I have solved this challenge a few times using complicated omnidirectional swimmers that can detect both food bits and the substrate wall, but seeing Pixlo's screenshot inspired me to consider simpler designs (though unfortunately I couldn't download their substrate).
Then the workings of evolution on my design inspired me to try another design, which evolved to inspire another! And thus a whole new family of tumbling and spinning flat-earthers came to be.
This substrate has three different designed organisms:
https://www.dropbox.com/s/tkbj5x63xjdg4 ... trate?dl=0
Red was the first concept, a lazy lateral drifter similar to the orange one Pixlo made. This later evolved to have a rapid spinning behavior, which I tried to capitalize on in my design of the yellow trapezoidal model, and the simpler blue version that came next.
Once I had a semi-viable design, I knew I could rely on evolution to optimize and explore alternatives that I would never think of. And it sure did: my lazy lateral drifter became a lean, speedy spinner that could run circles around its ancestor. Something similar occurred with my subsequent yellow trapezoidal design, shedding a phagocyte and becoming the "dizzy shrimp" you see in the evolved substrate below:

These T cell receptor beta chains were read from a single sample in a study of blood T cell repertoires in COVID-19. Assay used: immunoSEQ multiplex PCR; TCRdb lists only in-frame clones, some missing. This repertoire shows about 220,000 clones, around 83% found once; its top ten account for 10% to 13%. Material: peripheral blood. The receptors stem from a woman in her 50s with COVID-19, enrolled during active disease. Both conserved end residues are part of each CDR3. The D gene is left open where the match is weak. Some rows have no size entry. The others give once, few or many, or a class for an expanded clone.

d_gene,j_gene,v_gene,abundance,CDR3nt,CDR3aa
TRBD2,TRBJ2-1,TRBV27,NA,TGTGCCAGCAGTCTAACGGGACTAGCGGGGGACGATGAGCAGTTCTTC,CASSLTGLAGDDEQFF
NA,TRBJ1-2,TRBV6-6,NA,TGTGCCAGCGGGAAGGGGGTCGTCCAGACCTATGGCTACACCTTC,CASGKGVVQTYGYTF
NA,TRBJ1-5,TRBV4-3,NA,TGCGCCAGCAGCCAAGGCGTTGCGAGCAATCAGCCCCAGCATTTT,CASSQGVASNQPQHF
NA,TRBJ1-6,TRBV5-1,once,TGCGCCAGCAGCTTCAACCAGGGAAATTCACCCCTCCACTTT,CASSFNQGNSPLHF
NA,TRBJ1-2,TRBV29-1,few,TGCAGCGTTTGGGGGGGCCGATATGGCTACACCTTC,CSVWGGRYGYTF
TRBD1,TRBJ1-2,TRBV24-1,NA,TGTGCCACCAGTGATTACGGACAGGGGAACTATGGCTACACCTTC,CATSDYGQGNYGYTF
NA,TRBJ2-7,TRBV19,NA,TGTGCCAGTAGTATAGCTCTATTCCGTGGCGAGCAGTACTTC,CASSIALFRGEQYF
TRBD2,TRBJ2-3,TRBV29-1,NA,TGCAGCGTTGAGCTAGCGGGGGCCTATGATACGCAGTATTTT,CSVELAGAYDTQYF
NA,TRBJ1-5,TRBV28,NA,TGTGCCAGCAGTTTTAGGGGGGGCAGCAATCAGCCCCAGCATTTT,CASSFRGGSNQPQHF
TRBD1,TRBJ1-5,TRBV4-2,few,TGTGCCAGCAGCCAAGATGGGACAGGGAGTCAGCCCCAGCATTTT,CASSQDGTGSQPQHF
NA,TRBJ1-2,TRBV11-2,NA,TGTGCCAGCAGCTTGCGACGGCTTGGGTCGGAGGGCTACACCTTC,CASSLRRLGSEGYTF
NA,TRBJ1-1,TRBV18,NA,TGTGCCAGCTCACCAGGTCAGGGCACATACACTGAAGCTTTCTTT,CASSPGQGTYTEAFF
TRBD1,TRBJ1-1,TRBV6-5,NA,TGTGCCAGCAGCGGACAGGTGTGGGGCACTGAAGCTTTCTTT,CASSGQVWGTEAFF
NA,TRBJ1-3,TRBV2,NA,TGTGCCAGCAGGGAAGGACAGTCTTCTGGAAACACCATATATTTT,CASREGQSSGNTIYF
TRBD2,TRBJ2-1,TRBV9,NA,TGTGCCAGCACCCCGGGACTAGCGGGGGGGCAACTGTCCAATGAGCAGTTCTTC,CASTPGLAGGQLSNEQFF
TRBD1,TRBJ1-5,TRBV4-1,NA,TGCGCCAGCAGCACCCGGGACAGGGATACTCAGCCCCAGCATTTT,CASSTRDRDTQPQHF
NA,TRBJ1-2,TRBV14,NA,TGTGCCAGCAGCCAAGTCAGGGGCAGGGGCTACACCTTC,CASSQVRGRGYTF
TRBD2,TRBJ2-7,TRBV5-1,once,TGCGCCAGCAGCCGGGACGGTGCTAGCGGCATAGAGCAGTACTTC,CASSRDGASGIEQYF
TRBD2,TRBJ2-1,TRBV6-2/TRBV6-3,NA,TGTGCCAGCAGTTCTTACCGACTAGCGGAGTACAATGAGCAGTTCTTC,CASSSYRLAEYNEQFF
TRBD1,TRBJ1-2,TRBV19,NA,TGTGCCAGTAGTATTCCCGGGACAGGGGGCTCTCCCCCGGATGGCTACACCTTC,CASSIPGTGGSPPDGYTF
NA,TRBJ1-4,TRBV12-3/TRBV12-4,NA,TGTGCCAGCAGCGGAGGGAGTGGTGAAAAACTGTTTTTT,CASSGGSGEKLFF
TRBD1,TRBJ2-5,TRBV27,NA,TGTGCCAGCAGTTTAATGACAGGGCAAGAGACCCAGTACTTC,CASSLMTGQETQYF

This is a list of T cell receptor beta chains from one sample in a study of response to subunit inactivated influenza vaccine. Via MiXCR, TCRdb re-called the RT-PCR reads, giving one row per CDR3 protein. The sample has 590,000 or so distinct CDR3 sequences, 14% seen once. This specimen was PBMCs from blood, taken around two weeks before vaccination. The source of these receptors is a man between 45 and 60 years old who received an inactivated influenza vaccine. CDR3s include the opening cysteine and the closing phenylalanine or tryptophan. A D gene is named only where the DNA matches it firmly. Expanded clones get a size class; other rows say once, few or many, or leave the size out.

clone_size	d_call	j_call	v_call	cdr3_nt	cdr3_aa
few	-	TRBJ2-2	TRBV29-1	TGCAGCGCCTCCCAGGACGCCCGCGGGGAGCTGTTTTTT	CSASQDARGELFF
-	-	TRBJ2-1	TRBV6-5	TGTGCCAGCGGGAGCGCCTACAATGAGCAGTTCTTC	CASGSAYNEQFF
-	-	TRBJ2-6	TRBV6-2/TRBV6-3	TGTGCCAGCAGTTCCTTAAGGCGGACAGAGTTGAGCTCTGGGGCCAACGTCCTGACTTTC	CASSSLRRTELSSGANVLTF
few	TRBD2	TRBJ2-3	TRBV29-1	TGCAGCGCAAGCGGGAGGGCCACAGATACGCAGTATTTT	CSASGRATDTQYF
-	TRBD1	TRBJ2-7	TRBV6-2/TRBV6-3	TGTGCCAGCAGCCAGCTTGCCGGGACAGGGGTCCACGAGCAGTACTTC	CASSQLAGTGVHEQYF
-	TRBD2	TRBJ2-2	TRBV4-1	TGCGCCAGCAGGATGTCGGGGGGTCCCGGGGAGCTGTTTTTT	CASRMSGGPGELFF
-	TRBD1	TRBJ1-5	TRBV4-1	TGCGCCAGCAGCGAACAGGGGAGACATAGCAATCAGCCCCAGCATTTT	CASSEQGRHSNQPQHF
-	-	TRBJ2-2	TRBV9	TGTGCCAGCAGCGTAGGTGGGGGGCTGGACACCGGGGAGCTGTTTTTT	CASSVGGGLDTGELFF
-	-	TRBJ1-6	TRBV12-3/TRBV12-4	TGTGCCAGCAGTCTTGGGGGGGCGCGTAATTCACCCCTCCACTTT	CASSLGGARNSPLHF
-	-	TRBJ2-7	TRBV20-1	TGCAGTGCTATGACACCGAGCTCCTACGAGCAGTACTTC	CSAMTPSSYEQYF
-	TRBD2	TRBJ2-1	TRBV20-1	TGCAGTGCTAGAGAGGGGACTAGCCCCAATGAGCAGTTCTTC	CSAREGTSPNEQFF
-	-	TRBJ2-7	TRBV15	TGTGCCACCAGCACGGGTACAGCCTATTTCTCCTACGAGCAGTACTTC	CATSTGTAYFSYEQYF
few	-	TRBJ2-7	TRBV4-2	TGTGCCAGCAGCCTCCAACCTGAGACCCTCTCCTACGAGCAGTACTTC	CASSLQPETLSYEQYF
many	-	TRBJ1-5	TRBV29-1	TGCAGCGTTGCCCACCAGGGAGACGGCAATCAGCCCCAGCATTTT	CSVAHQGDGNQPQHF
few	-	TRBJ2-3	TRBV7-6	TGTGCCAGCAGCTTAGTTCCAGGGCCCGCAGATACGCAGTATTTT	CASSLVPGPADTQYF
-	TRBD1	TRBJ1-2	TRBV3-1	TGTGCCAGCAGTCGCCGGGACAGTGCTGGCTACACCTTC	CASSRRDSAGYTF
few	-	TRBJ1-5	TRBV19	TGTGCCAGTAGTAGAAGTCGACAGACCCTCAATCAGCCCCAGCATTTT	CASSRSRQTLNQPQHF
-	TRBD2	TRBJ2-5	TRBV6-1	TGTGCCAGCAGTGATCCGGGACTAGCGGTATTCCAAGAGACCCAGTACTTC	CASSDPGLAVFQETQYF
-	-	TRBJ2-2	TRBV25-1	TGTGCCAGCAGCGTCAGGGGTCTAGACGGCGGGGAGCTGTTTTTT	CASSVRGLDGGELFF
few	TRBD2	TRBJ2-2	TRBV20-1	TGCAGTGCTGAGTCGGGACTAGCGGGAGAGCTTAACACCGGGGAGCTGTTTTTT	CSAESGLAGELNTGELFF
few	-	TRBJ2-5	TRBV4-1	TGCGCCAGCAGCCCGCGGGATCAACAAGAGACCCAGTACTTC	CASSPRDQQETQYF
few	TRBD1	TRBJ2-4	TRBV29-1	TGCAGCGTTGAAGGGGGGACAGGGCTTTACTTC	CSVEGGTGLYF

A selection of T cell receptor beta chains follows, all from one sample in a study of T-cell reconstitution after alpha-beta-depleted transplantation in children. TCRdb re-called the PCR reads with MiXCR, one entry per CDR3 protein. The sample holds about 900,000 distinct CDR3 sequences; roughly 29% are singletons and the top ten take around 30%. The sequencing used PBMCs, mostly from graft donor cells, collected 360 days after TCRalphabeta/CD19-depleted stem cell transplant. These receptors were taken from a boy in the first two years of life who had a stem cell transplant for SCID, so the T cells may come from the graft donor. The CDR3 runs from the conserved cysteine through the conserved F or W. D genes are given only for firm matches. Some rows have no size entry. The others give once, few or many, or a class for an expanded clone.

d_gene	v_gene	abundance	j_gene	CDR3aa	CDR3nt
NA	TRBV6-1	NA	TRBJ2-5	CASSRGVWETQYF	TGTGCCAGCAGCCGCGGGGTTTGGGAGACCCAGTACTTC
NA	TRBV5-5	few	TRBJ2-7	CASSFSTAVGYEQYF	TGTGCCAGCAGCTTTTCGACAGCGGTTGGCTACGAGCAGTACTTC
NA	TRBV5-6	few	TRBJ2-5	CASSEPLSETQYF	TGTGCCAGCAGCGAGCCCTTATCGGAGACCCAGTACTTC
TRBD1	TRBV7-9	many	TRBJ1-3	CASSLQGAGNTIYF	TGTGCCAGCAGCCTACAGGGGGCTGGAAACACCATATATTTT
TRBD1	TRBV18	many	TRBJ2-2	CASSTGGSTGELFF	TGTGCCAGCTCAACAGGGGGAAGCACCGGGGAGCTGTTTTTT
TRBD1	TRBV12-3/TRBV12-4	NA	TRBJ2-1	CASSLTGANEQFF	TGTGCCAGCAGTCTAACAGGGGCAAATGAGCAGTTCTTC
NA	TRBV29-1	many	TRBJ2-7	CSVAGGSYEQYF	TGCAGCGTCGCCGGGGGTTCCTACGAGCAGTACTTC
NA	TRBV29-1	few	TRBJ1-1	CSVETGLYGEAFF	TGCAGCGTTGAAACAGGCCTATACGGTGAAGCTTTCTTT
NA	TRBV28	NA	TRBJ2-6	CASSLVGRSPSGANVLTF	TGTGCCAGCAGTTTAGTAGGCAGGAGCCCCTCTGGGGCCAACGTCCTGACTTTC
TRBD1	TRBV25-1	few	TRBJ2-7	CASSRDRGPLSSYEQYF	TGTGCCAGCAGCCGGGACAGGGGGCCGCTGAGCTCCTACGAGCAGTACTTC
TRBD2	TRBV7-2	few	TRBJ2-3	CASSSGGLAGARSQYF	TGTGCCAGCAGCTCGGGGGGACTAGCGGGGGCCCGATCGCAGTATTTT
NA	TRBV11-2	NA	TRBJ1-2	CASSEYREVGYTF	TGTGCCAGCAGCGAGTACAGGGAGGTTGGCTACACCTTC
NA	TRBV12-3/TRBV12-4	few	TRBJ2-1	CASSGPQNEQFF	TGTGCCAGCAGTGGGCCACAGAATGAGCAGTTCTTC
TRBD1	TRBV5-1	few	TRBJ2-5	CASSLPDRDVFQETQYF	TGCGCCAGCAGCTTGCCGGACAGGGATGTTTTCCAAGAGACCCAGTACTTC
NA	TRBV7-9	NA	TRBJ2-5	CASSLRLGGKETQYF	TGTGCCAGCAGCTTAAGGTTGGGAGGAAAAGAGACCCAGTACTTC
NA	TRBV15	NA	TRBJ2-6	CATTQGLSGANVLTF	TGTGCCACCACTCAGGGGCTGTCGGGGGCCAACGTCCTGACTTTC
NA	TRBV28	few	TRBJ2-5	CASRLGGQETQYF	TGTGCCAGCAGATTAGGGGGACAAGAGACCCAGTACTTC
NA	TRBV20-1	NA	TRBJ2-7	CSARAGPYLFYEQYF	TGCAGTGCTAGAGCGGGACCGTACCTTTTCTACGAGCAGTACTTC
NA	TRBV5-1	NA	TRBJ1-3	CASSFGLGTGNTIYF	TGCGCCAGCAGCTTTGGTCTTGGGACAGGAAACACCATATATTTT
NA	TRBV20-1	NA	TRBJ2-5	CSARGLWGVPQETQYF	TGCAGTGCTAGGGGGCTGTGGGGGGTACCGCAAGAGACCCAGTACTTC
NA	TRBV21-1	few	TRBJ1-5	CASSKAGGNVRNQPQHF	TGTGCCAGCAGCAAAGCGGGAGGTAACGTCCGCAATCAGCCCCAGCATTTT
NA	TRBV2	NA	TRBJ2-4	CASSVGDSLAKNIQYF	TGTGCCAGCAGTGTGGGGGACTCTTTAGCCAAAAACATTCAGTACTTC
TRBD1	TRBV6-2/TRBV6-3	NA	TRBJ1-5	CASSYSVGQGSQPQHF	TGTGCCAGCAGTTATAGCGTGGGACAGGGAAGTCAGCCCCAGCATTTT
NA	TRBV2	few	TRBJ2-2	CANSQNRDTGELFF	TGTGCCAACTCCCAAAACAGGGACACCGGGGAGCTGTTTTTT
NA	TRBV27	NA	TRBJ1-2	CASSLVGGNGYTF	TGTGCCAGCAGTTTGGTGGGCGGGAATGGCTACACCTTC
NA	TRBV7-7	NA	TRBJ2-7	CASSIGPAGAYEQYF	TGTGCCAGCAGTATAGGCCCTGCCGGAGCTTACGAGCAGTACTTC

https://www.dropbox.com/s/ns0mhlrvvf5g6 ... trate?dl=0
Evolution really favors a spinning motion for these, which makes a lot of sense if you look at how much surface area it can sweep its phagocytes across with a minimum of energy. Their approach to seeking food is haphazard and imprecise, but they more than make up for it by being in a near constant state of spinning, grabbing food in fairly wide radius.
The blue single-flagello species has some of this spinning behavior, but also enters a "resting" state when no food is sensed on one side, letting them conserve energy.
I was a little surprised to learn that wall-detection is not that important in this challenge, if your organism is efficient enough at seeking food. My red and blue spinners do not have wall detection, and I'm not convinced it's doing that much good for the yellow one either.
To others attempting to solve this challenge, I would suggest keeping your organism as simple as possible; start with a low swim speed and careful movements, and don't worry too much about the wall. Get a viable start, then let evolution do the fine-tuning for you. And don't get too dizzy!